I respect the board & the medical professionals who can better analyze & judge someone’s ability to be successful in the real world after spending so much time in prison. But I ask, that if Sam admitting he did this crime is the one thing holding him back from his freedom, for you all to rethink that request. Because nothing will bring Crissy & Dawn back. I do believe in consequences, not necessarily the current prison system, but Sam has certainly suffered some pretty immense consequences for his actions. Years he can never recover. And believe me, I realize the irony in all of this, as my 16 year old sister Crissy & Dawn as well, lost their life so brutally & tragically- losing out on so many precious experiences. But again, nothing can change that. Their suffering is over & it’s up to us as individuals to determine how we allow this tragedy to further effect us. No matter how you play this out, it’s just not fair.

So I try to determine, how can we somehow make this terrible situation a more positive one. And for me, locking someone away for the rest of their life, isn’t a positive outcome for anyone. Perhaps it is completely foreign for anyone to understand why I would be asking the parole board to give Sam a second chance. Turning something so inherently negative, into something positive, is what I have always strived for. My suffering was lessened because I chose to make my life better, not because Sam was spending his days behind bars. I leave this decision up to the parole board but please, do not use my suffering as a reason to keep Sam here. So I ask, if you believe Sam is ready, give him a chance to make something positive of his life & perhaps be able to help others that are on the wrong path. He in turn, could quite possibly, save the lives of many people.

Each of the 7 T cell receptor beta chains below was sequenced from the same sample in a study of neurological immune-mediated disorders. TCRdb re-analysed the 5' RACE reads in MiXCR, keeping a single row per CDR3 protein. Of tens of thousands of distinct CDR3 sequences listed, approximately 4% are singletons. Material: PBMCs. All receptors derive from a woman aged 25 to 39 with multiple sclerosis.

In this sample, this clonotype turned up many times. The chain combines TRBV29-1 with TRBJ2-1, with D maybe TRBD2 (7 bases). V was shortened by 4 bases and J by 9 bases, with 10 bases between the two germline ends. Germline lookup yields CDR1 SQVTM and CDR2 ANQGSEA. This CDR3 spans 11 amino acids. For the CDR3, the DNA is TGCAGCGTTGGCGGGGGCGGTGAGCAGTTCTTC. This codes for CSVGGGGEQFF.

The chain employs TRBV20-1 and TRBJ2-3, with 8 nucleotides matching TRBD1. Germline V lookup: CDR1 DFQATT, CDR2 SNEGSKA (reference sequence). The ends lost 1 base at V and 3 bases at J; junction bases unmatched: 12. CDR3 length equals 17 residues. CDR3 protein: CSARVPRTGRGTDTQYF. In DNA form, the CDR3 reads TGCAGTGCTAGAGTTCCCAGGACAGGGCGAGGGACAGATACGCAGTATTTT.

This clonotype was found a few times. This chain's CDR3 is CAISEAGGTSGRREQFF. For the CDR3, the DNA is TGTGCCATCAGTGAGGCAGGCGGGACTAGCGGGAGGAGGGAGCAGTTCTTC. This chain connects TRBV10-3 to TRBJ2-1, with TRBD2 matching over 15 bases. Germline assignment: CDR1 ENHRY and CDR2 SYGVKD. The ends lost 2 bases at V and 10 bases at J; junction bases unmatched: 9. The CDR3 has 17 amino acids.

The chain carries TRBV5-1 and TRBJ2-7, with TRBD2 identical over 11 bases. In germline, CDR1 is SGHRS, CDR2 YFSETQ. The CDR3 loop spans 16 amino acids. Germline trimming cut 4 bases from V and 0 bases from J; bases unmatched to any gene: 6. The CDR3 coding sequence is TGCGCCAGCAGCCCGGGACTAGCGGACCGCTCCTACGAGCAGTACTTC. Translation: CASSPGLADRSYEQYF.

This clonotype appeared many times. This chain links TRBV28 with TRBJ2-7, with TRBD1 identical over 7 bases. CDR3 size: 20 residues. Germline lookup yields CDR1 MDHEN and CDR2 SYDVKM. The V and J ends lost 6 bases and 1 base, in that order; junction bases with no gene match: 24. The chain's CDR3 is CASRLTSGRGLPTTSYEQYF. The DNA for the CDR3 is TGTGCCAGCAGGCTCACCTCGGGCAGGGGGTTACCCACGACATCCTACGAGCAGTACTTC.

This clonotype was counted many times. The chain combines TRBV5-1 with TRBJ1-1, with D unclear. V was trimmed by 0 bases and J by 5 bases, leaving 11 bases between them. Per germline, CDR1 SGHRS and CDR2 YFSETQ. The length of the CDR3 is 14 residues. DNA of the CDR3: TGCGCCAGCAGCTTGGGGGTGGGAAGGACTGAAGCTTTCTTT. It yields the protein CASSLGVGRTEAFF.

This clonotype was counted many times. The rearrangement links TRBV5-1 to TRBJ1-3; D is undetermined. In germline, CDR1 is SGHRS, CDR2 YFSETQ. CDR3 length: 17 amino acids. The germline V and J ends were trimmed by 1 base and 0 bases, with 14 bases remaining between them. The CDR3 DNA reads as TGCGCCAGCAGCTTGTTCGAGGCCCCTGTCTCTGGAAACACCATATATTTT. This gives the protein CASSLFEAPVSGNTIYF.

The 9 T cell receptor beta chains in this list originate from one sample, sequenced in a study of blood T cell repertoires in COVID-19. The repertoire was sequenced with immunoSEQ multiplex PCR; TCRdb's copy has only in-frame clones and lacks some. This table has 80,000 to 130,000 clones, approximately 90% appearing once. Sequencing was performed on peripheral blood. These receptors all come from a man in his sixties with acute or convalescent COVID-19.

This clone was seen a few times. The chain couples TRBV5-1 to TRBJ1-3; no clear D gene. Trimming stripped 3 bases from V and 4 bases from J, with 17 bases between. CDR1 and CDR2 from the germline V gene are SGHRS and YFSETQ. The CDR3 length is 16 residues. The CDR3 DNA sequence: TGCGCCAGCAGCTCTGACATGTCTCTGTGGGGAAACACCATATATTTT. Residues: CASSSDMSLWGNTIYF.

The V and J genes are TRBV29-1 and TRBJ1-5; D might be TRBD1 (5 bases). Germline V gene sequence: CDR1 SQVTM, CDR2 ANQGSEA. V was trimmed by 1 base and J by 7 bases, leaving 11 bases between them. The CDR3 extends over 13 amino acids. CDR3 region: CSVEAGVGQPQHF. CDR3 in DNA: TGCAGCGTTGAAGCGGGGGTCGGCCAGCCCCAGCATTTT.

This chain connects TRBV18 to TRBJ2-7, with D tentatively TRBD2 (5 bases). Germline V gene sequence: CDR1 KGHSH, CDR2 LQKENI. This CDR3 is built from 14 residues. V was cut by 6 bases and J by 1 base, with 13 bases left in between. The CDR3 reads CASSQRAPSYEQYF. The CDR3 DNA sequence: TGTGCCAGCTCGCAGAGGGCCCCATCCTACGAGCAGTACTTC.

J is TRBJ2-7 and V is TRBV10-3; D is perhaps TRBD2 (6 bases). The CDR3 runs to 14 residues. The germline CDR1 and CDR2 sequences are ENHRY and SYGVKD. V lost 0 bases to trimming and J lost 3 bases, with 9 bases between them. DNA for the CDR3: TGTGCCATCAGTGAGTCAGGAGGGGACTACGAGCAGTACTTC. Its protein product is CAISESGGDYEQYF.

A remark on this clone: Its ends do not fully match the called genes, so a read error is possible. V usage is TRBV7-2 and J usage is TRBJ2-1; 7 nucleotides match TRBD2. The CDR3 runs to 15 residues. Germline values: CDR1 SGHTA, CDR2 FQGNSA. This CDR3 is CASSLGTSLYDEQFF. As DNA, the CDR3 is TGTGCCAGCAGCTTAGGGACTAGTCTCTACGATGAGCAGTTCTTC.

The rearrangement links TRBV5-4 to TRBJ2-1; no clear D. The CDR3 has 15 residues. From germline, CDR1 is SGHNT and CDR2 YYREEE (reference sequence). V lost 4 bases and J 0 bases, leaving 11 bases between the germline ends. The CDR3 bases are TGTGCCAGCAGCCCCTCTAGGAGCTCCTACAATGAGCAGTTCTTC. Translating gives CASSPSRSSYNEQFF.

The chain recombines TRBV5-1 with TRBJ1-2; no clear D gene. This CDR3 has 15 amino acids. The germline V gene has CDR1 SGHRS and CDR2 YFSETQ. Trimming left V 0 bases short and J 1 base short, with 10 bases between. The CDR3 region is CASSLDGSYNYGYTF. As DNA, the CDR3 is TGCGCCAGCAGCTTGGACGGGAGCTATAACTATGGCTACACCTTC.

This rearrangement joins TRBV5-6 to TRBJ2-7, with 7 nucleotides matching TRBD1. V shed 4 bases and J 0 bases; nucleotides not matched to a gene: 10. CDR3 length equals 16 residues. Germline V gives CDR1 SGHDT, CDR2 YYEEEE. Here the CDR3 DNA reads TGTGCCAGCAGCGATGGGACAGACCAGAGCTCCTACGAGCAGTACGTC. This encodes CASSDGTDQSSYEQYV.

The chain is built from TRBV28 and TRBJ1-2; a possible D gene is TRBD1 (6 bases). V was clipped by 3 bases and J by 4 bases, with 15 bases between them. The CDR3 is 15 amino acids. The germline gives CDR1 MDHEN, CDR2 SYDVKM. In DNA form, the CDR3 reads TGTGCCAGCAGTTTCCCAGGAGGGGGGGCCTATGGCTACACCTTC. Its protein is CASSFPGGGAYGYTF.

Thank you.

04.13.17 The last day I saw my sister alive...

When cross colors were cool...

When cross colors were cool...

When I heard Crissy’s loud rap music muffled through her closed door, I knew she was venturing out that day. Like most summer days, I had been up already for hours, laying in the sun, playing volleyball, watching TV and eating cereal that was entirely made of sugar. I was almost 14 years old and about to enter high school while Crissy had just finished her sophomore year. My mom was at work for the day and my dad was working in San Jose during the week, which was a seven hour drive round trip. I remember this day like it was two years ago. I cant say, “I can remember it like it was yesterday” because I cant even remember what I did yesterday, or the day before or even last week for that matter. Its curious how days pass so quickly and without meaning, until something catastrophic happens that makes that particular day, special. Special is probably a terrible way to describe the last day you saw your sister alive, but I do look back on that day fondly. It was the last day I would ever see my sister Crissy and the last few days of my innocence. I cherish that moment of not knowing what murder really meant to a family. I cherish that moment of seeing my sister as a whole human being rather than a person I once knew over 20 years ago. I cherish the stillness of the thick summer air, the quietness of my mind which would soon tumble into a dark downward spiral and I cherish the carefree feel that which summers were made of. Where I was once just Shannon Campbell, a silly privileged white girl with little concern for anything beyond my simple life and that, which surrounded it. To Shannon Campbell, sister of murdered teen Cristina Campbell, victim of violence and terror.